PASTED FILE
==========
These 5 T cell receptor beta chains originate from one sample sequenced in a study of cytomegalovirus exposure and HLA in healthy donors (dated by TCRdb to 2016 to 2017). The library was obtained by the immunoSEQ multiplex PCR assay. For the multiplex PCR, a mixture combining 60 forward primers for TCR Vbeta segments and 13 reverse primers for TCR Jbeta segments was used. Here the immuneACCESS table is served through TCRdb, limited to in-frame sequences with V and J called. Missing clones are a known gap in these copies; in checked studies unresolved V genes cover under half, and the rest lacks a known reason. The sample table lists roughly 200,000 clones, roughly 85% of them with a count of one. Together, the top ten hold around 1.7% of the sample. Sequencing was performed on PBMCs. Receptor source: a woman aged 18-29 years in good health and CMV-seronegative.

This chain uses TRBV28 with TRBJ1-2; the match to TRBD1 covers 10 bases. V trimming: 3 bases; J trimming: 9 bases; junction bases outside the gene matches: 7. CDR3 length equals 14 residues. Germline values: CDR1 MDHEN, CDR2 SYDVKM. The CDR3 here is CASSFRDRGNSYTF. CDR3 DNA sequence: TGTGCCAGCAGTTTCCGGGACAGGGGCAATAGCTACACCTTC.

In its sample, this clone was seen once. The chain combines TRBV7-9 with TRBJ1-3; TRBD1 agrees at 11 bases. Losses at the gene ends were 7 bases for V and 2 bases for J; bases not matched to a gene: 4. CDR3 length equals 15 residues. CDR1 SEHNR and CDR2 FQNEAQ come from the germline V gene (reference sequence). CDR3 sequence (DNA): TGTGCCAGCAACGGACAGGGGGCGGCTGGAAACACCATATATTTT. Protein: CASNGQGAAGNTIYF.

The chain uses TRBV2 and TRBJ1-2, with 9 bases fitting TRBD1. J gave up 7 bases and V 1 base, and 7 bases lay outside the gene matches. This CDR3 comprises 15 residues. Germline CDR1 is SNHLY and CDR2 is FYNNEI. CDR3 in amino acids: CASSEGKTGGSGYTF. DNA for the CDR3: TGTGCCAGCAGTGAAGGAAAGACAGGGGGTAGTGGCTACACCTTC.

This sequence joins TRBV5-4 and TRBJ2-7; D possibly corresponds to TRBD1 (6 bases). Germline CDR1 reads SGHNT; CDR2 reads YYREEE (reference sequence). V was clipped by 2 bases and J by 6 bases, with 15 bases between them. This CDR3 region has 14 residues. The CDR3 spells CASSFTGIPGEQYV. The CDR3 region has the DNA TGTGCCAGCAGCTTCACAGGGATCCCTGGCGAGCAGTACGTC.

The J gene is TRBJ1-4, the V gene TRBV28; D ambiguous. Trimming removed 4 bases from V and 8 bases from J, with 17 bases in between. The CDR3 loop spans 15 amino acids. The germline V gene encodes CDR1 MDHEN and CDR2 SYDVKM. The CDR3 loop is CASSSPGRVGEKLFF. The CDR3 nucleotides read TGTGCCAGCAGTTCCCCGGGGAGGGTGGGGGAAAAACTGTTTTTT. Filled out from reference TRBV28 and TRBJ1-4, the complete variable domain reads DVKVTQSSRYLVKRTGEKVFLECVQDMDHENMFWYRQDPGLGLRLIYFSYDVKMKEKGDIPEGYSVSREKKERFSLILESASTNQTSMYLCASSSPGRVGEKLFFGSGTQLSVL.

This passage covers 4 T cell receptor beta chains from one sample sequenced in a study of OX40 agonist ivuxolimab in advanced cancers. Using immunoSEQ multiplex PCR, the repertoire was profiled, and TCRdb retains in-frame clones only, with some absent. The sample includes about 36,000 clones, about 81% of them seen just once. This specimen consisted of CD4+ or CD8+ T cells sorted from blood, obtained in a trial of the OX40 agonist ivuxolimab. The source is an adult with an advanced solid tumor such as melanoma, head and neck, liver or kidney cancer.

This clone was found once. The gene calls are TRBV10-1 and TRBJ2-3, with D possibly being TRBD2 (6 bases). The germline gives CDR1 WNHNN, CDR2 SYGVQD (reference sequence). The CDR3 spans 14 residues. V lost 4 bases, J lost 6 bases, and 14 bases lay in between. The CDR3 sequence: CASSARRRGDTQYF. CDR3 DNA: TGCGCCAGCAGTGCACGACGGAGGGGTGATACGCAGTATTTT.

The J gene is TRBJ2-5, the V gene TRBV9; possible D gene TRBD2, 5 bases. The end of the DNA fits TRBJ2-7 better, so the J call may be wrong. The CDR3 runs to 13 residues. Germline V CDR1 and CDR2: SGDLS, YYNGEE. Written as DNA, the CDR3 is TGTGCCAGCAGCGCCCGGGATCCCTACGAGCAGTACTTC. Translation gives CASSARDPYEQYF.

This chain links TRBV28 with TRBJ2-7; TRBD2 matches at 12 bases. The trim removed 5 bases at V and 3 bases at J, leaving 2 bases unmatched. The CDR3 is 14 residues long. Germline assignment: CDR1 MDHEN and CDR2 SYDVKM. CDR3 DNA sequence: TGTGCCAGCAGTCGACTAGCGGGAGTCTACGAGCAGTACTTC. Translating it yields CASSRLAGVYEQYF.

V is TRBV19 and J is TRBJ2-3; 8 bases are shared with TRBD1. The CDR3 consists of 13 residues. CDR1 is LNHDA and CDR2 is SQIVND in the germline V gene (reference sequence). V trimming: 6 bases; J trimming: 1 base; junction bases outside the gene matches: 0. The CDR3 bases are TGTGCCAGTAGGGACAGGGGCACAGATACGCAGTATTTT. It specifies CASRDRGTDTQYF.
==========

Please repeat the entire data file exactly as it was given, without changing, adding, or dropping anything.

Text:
These 5 T cell receptor beta chains originate from one sample sequenced in a study of cytomegalovirus exposure and HLA in healthy donors (dated by TCRdb to 2016 to 2017). The library was obtained by the immunoSEQ multiplex PCR assay. For the multiplex PCR, a mixture combining 60 forward primers for TCR Vbeta segments and 13 reverse primers for TCR Jbeta segments was used. Here the immuneACCESS table is served through TCRdb, limited to in-frame sequences with V and J called. Missing clones are a known gap in these copies; in checked studies unresolved V genes cover under half, and the rest lacks a known reason. The sample table lists roughly 200,000 clones, roughly 85% of them with a count of one. Together, the top ten hold around 1.7% of the sample. Sequencing was performed on PBMCs. Receptor source: a woman aged 18-29 years in good health and CMV-seronegative.

This chain uses TRBV28 with TRBJ1-2; the match to TRBD1 covers 10 bases. V trimming: 3 bases; J trimming: 9 bases; junction bases outside the gene matches: 7. CDR3 length equals 14 residues. Germline values: CDR1 MDHEN, CDR2 SYDVKM. The CDR3 here is CASSFRDRGNSYTF. CDR3 DNA sequence: TGTGCCAGCAGTTTCCGGGACAGGGGCAATAGCTACACCTTC.

In its sample, this clone was seen once. The chain combines TRBV7-9 with TRBJ1-3; TRBD1 agrees at 11 bases. Losses at the gene ends were 7 bases for V and 2 bases for J; bases not matched to a gene: 4. CDR3 length equals 15 residues. CDR1 SEHNR and CDR2 FQNEAQ come from the germline V gene (reference sequence). CDR3 sequence (DNA): TGTGCCAGCAACGGACAGGGGGCGGCTGGAAACACCATATATTTT. Protein: CASNGQGAAGNTIYF.

The chain uses TRBV2 and TRBJ1-2, with 9 bases fitting TRBD1. J gave up 7 bases and V 1 base, and 7 bases lay outside the gene matches. This CDR3 comprises 15 residues. Germline CDR1 is SNHLY and CDR2 is FYNNEI. CDR3 in amino acids: CASSEGKTGGSGYTF. DNA for the CDR3: TGTGCCAGCAGTGAAGGAAAGACAGGGGGTAGTGGCTACACCTTC.

This sequence joins TRBV5-4 and TRBJ2-7; D possibly corresponds to TRBD1 (6 bases). Germline CDR1 reads SGHNT; CDR2 reads YYREEE (reference sequence). V was clipped by 2 bases and J by 6 bases, with 15 bases between them. This CDR3 region has 14 residues. The CDR3 spells CASSFTGIPGEQYV. The CDR3 region has the DNA TGTGCCAGCAGCTTCACAGGGATCCCTGGCGAGCAGTACGTC.

The J gene is TRBJ1-4, the V gene TRBV28; D ambiguous. Trimming removed 4 bases from V and 8 bases from J, with 17 bases in between. The CDR3 loop spans 15 amino acids. The germline V gene encodes CDR1 MDHEN and CDR2 SYDVKM. The CDR3 loop is CASSSPGRVGEKLFF. The CDR3 nucleotides read TGTGCCAGCAGTTCCCCGGGGAGGGTGGGGGAAAAACTGTTTTTT. Filled out from reference TRBV28 and TRBJ1-4, the complete variable domain reads DVKVTQSSRYLVKRTGEKVFLECVQDMDHENMFWYRQDPGLGLRLIYFSYDVKMKEKGDIPEGYSVSREKKERFSLILESASTNQTSMYLCASSSPGRVGEKLFFGSGTQLSVL.

This passage covers 4 T cell receptor beta chains from one sample sequenced in a study of OX40 agonist ivuxolimab in advanced cancers. Using immunoSEQ multiplex PCR, the repertoire was profiled, and TCRdb retains in-frame clones only, with some absent. The sample includes about 36,000 clones, about 81% of them seen just once. This specimen consisted of CD4+ or CD8+ T cells sorted from blood, obtained in a trial of the OX40 agonist ivuxolimab. The source is an adult with an advanced solid tumor such as melanoma, head and neck, liver or kidney cancer.

This clone was found once. The gene calls are TRBV10-1 and TRBJ2-3, with D possibly being TRBD2 (6 bases). The germline gives CDR1 WNHNN, CDR2 SYGVQD (reference sequence). The CDR3 spans 14 residues. V lost 4 bases, J lost 6 bases, and 14 bases lay in between. The CDR3 sequence: CASSARRRGDTQYF. CDR3 DNA: TGCGCCAGCAGTGCACGACGGAGGGGTGATACGCAGTATTTT.

The J gene is TRBJ2-5, the V gene TRBV9; possible D gene TRBD2, 5 bases. The end of the DNA fits TRBJ2-7 better, so the J call may be wrong. The CDR3 runs to 13 residues. Germline V CDR1 and CDR2: SGDLS, YYNGEE. Written as DNA, the CDR3 is TGTGCCAGCAGCGCCCGGGATCCCTACGAGCAGTACTTC. Translation gives CASSARDPYEQYF.

This chain links TRBV28 with TRBJ2-7; TRBD2 matches at 12 bases. The trim removed 5 bases at V and 3 bases at J, leaving 2 bases unmatched. The CDR3 is 14 residues long. Germline assignment: CDR1 MDHEN and CDR2 SYDVKM. CDR3 DNA sequence: TGTGCCAGCAGTCGACTAGCGGGAGTCTACGAGCAGTACTTC. Translating it yields CASSRLAGVYEQYF.

V is TRBV19 and J is TRBJ2-3; 8 bases are shared with TRBD1. The CDR3 consists of 13 residues. CDR1 is LNHDA and CDR2 is SQIVND in the germline V gene (reference sequence). V trimming: 6 bases; J trimming: 1 base; junction bases outside the gene matches: 0. The CDR3 bases are TGTGCCAGTAGGGACAGGGGCACAGATACGCAGTATTTT. It specifies CASRDRGTDTQYF.